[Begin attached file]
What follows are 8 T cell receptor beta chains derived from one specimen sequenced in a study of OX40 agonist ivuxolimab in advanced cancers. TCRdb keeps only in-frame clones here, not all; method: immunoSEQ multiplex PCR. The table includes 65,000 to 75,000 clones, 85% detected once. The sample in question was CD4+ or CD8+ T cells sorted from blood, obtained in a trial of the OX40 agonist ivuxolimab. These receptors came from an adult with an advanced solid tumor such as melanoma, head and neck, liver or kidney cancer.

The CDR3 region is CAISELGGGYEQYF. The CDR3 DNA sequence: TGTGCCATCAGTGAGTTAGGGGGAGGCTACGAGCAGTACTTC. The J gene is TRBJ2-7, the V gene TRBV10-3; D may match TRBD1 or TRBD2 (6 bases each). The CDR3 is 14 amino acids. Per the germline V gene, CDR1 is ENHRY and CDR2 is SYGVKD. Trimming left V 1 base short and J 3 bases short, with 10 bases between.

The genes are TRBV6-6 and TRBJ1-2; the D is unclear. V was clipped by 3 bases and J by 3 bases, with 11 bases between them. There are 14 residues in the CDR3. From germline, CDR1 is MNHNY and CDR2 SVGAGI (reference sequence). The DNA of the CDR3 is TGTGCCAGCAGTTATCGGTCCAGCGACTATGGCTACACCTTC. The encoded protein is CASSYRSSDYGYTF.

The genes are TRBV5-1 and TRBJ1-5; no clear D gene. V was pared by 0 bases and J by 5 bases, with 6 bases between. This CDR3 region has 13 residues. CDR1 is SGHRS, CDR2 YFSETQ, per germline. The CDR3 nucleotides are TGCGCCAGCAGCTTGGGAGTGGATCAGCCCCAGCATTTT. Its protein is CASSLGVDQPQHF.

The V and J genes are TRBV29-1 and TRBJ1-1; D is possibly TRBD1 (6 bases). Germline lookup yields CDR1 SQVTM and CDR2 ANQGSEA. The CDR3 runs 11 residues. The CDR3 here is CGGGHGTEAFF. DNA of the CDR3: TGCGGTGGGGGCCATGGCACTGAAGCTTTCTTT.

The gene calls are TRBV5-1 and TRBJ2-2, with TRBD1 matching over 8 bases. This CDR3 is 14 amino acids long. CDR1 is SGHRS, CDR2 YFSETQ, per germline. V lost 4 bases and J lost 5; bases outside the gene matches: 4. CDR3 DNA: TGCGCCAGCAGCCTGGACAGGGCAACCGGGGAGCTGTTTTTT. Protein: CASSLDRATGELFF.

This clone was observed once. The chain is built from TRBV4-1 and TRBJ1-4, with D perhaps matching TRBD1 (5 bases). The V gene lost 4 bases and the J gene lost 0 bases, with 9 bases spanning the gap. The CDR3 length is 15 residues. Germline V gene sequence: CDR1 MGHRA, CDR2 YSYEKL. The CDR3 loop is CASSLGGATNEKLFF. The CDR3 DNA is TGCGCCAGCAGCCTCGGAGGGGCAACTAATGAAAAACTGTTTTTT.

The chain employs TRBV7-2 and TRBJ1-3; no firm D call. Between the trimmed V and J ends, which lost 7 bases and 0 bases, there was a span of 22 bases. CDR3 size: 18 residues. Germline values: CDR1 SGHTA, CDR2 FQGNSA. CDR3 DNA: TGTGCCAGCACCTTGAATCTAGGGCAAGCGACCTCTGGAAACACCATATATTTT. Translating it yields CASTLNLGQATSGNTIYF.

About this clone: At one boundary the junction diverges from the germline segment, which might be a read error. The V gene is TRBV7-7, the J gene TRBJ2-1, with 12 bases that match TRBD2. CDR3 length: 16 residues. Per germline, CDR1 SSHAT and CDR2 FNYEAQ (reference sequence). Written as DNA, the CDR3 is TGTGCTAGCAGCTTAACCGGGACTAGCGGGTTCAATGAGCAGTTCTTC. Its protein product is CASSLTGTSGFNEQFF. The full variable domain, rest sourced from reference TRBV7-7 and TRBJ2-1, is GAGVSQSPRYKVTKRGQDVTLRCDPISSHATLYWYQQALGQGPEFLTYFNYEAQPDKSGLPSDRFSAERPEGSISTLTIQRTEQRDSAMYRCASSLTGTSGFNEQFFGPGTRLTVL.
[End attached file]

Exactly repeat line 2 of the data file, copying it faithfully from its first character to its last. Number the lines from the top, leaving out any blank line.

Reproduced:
The CDR3 region is CAISELGGGYEQYF. The CDR3 DNA sequence: TGTGCCATCAGTGAGTTAGGGGGAGGCTACGAGCAGTACTTC. The J gene is TRBJ2-7, the V gene TRBV10-3; D may match TRBD1 or TRBD2 (6 bases each). The CDR3 is 14 amino acids. Per the germline V gene, CDR1 is ENHRY and CDR2 is SYGVKD. Trimming left V 1 base short and J 3 bases short, with 10 bases between.